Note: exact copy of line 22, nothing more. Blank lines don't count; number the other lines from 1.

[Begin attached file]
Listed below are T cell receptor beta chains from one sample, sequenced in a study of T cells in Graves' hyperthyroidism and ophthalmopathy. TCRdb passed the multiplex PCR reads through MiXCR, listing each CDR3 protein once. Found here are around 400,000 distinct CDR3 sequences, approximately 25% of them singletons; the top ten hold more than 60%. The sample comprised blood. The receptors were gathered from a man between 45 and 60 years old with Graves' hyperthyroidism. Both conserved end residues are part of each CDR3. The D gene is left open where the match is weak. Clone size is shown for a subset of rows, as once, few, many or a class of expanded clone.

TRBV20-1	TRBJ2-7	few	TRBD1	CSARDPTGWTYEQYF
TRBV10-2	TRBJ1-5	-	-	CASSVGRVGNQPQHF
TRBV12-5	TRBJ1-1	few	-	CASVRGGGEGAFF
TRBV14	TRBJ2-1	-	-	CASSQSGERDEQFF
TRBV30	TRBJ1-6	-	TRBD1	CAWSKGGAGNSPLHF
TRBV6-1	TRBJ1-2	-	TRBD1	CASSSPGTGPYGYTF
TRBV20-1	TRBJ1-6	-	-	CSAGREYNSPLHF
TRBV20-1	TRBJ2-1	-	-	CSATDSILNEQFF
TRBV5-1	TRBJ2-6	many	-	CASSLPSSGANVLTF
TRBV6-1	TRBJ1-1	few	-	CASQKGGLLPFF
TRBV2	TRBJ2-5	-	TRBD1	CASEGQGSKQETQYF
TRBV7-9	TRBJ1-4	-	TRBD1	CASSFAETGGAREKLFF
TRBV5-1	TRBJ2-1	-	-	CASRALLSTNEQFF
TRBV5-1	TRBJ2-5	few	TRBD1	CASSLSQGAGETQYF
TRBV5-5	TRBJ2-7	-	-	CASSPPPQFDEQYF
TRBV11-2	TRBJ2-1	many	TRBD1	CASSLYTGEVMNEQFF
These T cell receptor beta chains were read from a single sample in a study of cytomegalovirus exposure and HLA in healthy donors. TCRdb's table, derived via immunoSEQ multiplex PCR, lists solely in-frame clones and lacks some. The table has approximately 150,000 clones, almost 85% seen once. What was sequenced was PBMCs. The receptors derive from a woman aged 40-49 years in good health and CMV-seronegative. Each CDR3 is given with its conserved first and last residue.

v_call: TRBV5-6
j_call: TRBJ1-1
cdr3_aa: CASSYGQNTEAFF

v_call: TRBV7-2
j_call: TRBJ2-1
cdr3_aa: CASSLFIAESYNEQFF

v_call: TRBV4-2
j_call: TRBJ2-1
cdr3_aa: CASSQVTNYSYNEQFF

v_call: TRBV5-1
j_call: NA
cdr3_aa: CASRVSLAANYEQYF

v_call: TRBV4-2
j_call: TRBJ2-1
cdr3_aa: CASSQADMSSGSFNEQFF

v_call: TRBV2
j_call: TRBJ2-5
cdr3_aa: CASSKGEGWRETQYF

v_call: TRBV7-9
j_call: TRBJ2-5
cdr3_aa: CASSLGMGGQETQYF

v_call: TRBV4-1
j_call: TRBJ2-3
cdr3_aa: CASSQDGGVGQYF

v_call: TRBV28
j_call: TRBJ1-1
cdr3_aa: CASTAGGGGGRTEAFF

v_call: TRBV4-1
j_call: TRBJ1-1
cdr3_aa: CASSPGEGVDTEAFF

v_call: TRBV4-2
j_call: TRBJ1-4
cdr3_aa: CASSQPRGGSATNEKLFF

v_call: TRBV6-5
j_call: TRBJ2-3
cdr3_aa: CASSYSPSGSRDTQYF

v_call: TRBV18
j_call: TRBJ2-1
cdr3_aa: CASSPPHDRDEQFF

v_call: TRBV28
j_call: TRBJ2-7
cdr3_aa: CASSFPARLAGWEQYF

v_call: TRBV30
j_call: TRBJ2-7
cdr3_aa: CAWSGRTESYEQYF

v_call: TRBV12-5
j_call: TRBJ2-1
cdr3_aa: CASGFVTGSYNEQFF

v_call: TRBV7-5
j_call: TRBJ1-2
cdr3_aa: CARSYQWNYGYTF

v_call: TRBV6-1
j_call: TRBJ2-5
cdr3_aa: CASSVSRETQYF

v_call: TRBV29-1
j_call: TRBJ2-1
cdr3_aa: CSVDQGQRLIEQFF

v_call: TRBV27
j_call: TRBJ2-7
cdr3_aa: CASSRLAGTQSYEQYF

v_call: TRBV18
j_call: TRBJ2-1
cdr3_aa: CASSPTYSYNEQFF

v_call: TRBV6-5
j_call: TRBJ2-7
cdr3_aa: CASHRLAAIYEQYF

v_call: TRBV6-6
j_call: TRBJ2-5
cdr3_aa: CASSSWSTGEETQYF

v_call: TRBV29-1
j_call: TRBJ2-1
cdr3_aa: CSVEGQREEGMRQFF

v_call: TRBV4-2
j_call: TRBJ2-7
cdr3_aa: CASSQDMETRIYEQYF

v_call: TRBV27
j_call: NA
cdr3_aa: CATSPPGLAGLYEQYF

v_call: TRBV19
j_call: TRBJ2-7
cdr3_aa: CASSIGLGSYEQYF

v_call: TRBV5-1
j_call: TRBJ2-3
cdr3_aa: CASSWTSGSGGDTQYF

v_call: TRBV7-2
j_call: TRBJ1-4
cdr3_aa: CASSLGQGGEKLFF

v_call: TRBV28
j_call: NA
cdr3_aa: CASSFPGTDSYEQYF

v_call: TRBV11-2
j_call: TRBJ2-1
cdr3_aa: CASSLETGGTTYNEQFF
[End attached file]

v_call: TRBV7-2